Beaten to the punch by Bell Mobility in launching an LTE network in Toronto, Rogers Communications Inc. tried to turn the tables Wednesday with simultaneous launches of next-generation wireless networks in Toronto, Montreal and Vancouver.
The company says the launch gives 5.5 million Canadians access to the 4G wireless service, and by the end of the year it will have expanded coverage to the suburbs of the three cities to cover 10 million people.
Rogers also announced availability of a 10-in. LTE tablet from HTC Corp. called the Jetstream on Oct . 18, priced at $499 on a three-year data plan ($799 without a plan). LTE smart phones from HTC and Samsung Inc. and a Sierra Wireless mobile hotspot will be available “in the coming weeks.” The Samsung Galaxy S II LTE will sell for $199 on a three year data plan. Subscribers can pre-pay for the devices now. For now, though, the only way a subscriber can take advantage of Rogers LTE is by buying a Sierra Wireless USB stick modem for a laptop.
The Jetstream tablet can use an optional ($40 stylus) for annotating Web pages and applications, a feature the carrier believes makes it different from other tablets competitors will offer. The unit has 32 GB of storage, which can be expanded by another 32 GB via a microSD slot. The tablet can connect to the Rogers HSPA+ network if LTE isn’t available.
To entice subscribers to the new service, Rogers has come up with a $52.93 a month introductory plan that includes 10 Gigabytes of data. That plan will be offered until Nov. 28. The standard rate plans start at $45 a month for 1.5 GB of data.
Both Bell and Rogers [TSX: RCI.A and RCI.B] have promised to expand their networks to major Canadian cities over the next year, soon to be joined by Telus Corp., to meet what they say is rapidly escalating demand for high speed wireless.
Long term, there is no doubt Canadians will embrace and pay a premium for LTE so they can more easily cruise the Internet and download files on laptops, handsets and tablets.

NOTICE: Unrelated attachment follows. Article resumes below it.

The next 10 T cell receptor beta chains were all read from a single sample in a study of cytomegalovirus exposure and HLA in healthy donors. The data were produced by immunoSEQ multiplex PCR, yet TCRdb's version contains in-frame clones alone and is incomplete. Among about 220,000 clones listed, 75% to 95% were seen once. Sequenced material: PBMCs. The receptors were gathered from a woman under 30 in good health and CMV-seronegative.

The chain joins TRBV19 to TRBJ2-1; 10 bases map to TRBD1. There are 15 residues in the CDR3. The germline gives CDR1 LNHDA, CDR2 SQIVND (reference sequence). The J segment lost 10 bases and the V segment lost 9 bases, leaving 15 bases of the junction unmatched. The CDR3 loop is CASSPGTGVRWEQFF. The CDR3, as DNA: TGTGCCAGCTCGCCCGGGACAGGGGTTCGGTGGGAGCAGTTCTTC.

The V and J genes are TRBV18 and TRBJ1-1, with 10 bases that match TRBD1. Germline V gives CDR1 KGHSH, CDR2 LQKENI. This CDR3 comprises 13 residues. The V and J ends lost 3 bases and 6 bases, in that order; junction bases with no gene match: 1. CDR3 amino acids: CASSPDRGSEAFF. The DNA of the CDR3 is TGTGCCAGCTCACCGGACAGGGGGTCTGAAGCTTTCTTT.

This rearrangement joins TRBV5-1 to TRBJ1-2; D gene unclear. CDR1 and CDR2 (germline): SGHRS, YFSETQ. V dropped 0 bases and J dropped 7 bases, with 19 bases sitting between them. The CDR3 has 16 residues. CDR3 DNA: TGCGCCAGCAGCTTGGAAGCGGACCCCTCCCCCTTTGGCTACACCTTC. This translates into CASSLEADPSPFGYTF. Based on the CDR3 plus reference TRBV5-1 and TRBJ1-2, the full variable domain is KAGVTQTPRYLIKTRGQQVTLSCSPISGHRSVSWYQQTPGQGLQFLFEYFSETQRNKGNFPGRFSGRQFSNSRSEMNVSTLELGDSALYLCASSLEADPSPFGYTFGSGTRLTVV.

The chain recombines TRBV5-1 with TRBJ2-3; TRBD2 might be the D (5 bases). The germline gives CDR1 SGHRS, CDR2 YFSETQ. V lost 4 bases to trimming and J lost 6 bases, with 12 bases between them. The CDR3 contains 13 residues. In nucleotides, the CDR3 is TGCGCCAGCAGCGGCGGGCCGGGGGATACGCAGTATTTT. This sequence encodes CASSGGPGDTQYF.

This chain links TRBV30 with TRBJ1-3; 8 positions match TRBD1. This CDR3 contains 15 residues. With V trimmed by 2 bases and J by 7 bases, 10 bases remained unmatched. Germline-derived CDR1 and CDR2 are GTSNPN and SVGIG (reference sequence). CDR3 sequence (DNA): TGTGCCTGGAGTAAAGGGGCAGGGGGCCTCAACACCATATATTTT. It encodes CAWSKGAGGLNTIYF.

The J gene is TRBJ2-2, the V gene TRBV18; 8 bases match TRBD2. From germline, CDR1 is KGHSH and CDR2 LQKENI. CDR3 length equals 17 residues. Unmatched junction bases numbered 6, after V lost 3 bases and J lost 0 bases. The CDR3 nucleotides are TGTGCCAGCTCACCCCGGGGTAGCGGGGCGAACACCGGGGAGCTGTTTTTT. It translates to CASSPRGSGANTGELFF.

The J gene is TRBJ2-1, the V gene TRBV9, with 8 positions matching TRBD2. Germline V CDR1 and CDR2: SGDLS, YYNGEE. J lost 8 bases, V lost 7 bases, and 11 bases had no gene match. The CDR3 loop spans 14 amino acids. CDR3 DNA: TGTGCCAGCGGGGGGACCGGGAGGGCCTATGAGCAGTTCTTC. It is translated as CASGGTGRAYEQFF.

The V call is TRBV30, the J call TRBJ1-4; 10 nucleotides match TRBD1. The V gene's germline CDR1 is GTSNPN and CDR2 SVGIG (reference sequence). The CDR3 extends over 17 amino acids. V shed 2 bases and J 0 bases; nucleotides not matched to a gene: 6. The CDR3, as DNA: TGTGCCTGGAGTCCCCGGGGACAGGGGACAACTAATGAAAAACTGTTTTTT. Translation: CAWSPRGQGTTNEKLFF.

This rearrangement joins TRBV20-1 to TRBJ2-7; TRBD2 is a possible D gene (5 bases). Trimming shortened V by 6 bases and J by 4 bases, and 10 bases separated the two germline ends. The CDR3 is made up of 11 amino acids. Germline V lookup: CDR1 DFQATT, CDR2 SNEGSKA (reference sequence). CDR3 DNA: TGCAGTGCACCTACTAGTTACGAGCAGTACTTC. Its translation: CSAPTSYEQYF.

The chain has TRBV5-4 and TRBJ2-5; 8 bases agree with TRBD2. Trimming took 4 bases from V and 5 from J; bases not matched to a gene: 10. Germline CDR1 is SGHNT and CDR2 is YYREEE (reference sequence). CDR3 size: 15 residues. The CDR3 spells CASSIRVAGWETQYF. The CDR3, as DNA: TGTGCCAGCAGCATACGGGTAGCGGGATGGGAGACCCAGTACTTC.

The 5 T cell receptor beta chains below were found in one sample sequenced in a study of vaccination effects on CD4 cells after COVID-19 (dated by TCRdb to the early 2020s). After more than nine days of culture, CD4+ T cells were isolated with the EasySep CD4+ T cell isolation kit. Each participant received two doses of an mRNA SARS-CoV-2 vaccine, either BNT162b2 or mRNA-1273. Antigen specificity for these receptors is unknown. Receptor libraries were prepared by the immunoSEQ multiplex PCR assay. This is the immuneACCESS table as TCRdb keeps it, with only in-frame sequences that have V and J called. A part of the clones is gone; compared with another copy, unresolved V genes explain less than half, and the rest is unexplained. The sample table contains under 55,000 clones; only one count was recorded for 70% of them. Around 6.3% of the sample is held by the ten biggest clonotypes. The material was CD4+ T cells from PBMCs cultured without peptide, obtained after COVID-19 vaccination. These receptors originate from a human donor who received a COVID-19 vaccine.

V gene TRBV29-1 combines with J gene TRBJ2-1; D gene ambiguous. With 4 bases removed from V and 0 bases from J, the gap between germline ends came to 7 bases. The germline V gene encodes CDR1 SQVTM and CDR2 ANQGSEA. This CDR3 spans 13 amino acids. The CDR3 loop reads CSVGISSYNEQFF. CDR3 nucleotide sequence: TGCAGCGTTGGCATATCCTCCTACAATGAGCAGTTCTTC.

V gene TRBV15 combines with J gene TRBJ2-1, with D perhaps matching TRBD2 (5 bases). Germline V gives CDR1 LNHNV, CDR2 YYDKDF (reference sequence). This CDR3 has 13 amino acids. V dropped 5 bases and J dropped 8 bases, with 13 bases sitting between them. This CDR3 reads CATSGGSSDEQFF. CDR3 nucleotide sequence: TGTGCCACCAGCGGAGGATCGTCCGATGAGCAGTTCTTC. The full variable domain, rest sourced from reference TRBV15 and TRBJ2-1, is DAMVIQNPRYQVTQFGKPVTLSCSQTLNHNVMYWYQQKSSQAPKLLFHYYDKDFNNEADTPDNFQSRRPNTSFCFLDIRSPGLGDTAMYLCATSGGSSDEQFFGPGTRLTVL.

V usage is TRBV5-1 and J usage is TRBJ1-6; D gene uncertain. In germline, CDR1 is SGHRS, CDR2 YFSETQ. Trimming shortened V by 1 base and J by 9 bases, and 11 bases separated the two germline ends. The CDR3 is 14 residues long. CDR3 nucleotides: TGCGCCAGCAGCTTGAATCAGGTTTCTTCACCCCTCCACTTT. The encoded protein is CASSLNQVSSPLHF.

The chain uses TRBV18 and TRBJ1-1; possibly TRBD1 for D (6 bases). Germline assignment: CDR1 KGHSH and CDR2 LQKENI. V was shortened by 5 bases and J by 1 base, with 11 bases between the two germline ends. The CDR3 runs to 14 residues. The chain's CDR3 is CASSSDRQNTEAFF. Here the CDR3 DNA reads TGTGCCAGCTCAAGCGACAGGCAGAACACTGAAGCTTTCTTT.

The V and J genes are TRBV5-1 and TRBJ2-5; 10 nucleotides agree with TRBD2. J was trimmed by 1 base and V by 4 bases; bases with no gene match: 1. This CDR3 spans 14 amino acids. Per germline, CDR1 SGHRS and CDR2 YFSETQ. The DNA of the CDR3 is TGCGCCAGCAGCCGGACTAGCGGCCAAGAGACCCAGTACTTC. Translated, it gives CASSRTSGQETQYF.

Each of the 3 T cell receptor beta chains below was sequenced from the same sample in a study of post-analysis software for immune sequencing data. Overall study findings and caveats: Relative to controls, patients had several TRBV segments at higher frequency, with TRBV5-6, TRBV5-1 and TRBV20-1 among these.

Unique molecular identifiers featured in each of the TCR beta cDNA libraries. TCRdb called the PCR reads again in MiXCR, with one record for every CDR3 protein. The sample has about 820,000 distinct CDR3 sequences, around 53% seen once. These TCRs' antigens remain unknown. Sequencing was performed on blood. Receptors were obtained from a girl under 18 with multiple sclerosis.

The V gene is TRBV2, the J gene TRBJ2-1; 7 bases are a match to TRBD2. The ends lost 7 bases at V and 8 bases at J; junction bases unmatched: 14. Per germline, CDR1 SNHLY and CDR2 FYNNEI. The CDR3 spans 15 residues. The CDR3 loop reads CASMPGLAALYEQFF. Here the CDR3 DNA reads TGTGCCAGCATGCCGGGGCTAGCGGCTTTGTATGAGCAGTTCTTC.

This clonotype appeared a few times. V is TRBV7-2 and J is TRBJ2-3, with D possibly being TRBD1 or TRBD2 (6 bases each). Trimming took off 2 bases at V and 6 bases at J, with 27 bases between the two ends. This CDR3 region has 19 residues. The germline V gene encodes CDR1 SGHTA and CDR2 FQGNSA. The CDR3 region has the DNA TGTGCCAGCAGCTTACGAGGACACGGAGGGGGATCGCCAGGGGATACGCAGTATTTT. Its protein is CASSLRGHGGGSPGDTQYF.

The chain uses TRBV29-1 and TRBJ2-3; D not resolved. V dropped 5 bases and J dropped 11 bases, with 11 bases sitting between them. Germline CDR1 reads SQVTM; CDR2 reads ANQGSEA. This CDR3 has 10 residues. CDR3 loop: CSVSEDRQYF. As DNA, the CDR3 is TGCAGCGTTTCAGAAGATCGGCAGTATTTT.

But how eager are they now? Not very, according to an unscientific survey taken at a wireless trade show early this month.
Only five of 13 people randomly asked if they are planning to sign up for LTE said yes. Eight said no, including the president of a company that supplies carriers with the antennas and towers in their networks.
“Three megabits per second is good enough for me right now,” he said.
Of those who weren’t interested two wanted to wait a year for prices of devices and data plans to drop, and one said he saw no need unless he had an Apple iPad. If there isn’t enthusiasm among those interested in wireless, when will it come?
John Boynton, Rogers’ executive vice-president and chief marketing officer, who met with reporters Wednesday, shrugged it off. “I think it’s fairly typical. Even people who go to a (wireless) show there’s going to be a portion who are early adopters, a portion who we call fast followers and a portion who are generalists and they lag a bit longer” in adopting technology.
It doesn’t mean anything that they were in the wireless industry, he added. Those who use wireless mainly for email won’t see a need for speed, he said, while those who download attachments or big files will feel differently.
Arguably, it’s still very early. Bell had only launched its LTE service in select southern Ontario cities the day before the show, and had no LTE-enabled smart phones or tablets subscribers could take advantage of it with. The only devices available were USB data sticks.
Boynton wouldn’t divulge subscription sales in Ottawa, other than to say they’re “going very well.”
LTE is a step up from the HSPA networks that most carriers launched two years ago. Today those networks promise download speeds under ideal conditions of 42 Mbps, a considerable leap over the previous network speeds. Network equipment makers talk of pushing HSPA technology much faster, but Boynton said Rogers isn’t interested. It’s betting the future on LTE.
Since Rogers launched its HSPA wireless data network almost two years ago, half of its subscribers are now on that network, he said. However, he wouldn’t forecast how soon half of its wireless users will be LTE subscribers.
Arguably, it’s still very early. Bell had only launched its LTE service in select southern Ontario cities the day before the show, and had no LTE-enabled smart phones or tablets subscribers could take advantage of it with. The only devices were USB data sticks.
LTE, short for Long Term Evolution, is the next generation IP-based wireless data technology that promises download speeds of over 100 Mbps under ideal conditions. Bell and Rogers say LTE customers should get download speeds averaging between 12 and 25 Mbps.